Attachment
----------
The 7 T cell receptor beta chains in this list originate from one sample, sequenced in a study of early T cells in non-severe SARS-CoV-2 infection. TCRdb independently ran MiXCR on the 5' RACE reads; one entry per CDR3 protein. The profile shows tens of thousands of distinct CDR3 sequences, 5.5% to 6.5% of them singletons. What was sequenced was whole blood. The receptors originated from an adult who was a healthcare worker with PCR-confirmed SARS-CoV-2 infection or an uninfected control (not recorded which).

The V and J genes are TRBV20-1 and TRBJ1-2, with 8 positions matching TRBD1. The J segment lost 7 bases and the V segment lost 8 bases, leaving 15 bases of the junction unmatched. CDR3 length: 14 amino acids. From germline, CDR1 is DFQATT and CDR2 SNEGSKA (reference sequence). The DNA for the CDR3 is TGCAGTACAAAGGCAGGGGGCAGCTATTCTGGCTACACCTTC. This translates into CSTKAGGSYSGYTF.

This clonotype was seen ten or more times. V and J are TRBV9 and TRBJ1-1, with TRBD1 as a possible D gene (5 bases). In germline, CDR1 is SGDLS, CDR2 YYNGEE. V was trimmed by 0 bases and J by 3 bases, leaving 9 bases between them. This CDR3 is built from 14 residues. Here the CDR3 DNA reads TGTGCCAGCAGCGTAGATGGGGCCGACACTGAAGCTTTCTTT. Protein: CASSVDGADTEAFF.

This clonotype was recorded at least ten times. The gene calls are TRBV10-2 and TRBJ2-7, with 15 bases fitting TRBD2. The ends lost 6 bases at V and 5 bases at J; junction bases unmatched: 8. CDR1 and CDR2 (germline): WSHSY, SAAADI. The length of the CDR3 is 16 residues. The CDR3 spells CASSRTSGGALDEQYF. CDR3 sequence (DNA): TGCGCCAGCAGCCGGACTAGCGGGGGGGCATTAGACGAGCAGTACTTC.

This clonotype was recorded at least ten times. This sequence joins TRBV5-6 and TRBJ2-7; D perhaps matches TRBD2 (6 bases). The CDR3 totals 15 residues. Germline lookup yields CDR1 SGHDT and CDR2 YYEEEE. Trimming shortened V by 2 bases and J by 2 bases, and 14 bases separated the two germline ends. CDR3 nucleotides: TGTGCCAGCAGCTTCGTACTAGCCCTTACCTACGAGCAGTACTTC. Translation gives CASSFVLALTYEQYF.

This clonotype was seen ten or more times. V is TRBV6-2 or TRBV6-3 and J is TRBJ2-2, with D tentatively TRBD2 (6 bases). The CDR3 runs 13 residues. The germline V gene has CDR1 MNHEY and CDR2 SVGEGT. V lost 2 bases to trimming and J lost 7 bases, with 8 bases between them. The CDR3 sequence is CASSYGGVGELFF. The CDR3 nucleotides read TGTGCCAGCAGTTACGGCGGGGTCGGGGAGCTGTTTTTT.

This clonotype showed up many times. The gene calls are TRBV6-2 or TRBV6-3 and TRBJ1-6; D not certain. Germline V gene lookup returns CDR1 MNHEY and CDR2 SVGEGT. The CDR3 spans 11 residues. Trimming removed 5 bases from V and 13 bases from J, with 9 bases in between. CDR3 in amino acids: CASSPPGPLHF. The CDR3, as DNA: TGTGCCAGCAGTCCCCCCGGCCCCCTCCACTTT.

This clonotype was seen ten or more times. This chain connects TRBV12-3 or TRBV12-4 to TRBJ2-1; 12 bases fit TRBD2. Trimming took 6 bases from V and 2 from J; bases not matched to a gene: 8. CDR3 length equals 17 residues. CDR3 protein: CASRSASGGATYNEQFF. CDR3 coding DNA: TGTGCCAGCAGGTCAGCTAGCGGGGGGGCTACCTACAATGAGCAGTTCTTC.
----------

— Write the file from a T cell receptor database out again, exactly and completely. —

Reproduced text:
The 7 T cell receptor beta chains in this list originate from one sample, sequenced in a study of early T cells in non-severe SARS-CoV-2 infection. TCRdb independently ran MiXCR on the 5' RACE reads; one entry per CDR3 protein. The profile shows tens of thousands of distinct CDR3 sequences, 5.5% to 6.5% of them singletons. What was sequenced was whole blood. The receptors originated from an adult who was a healthcare worker with PCR-confirmed SARS-CoV-2 infection or an uninfected control (not recorded which).

The V and J genes are TRBV20-1 and TRBJ1-2, with 8 positions matching TRBD1. The J segment lost 7 bases and the V segment lost 8 bases, leaving 15 bases of the junction unmatched. CDR3 length: 14 amino acids. From germline, CDR1 is DFQATT and CDR2 SNEGSKA (reference sequence). The DNA for the CDR3 is TGCAGTACAAAGGCAGGGGGCAGCTATTCTGGCTACACCTTC. This translates into CSTKAGGSYSGYTF.

This clonotype was seen ten or more times. V and J are TRBV9 and TRBJ1-1, with TRBD1 as a possible D gene (5 bases). In germline, CDR1 is SGDLS, CDR2 YYNGEE. V was trimmed by 0 bases and J by 3 bases, leaving 9 bases between them. This CDR3 is built from 14 residues. Here the CDR3 DNA reads TGTGCCAGCAGCGTAGATGGGGCCGACACTGAAGCTTTCTTT. Protein: CASSVDGADTEAFF.

This clonotype was recorded at least ten times. The gene calls are TRBV10-2 and TRBJ2-7, with 15 bases fitting TRBD2. The ends lost 6 bases at V and 5 bases at J; junction bases unmatched: 8. CDR1 and CDR2 (germline): WSHSY, SAAADI. The length of the CDR3 is 16 residues. The CDR3 spells CASSRTSGGALDEQYF. CDR3 sequence (DNA): TGCGCCAGCAGCCGGACTAGCGGGGGGGCATTAGACGAGCAGTACTTC.

This clonotype was recorded at least ten times. This sequence joins TRBV5-6 and TRBJ2-7; D perhaps matches TRBD2 (6 bases). The CDR3 totals 15 residues. Germline lookup yields CDR1 SGHDT and CDR2 YYEEEE. Trimming shortened V by 2 bases and J by 2 bases, and 14 bases separated the two germline ends. CDR3 nucleotides: TGTGCCAGCAGCTTCGTACTAGCCCTTACCTACGAGCAGTACTTC. Translation gives CASSFVLALTYEQYF.

This clonotype was seen ten or more times. V is TRBV6-2 or TRBV6-3 and J is TRBJ2-2, with D tentatively TRBD2 (6 bases). The CDR3 runs 13 residues. The germline V gene has CDR1 MNHEY and CDR2 SVGEGT. V lost 2 bases to trimming and J lost 7 bases, with 8 bases between them. The CDR3 sequence is CASSYGGVGELFF. The CDR3 nucleotides read TGTGCCAGCAGTTACGGCGGGGTCGGGGAGCTGTTTTTT.

This clonotype showed up many times. The gene calls are TRBV6-2 or TRBV6-3 and TRBJ1-6; D not certain. Germline V gene lookup returns CDR1 MNHEY and CDR2 SVGEGT. The CDR3 spans 11 residues. Trimming removed 5 bases from V and 13 bases from J, with 9 bases in between. CDR3 in amino acids: CASSPPGPLHF. The CDR3, as DNA: TGTGCCAGCAGTCCCCCCGGCCCCCTCCACTTT.

This clonotype was seen ten or more times. This chain connects TRBV12-3 or TRBV12-4 to TRBJ2-1; 12 bases fit TRBD2. Trimming took 6 bases from V and 2 from J; bases not matched to a gene: 8. CDR3 length equals 17 residues. CDR3 protein: CASRSASGGATYNEQFF. CDR3 coding DNA: TGTGCCAGCAGGTCAGCTAGCGGGGGGGCTACCTACAATGAGCAGTTCTTC.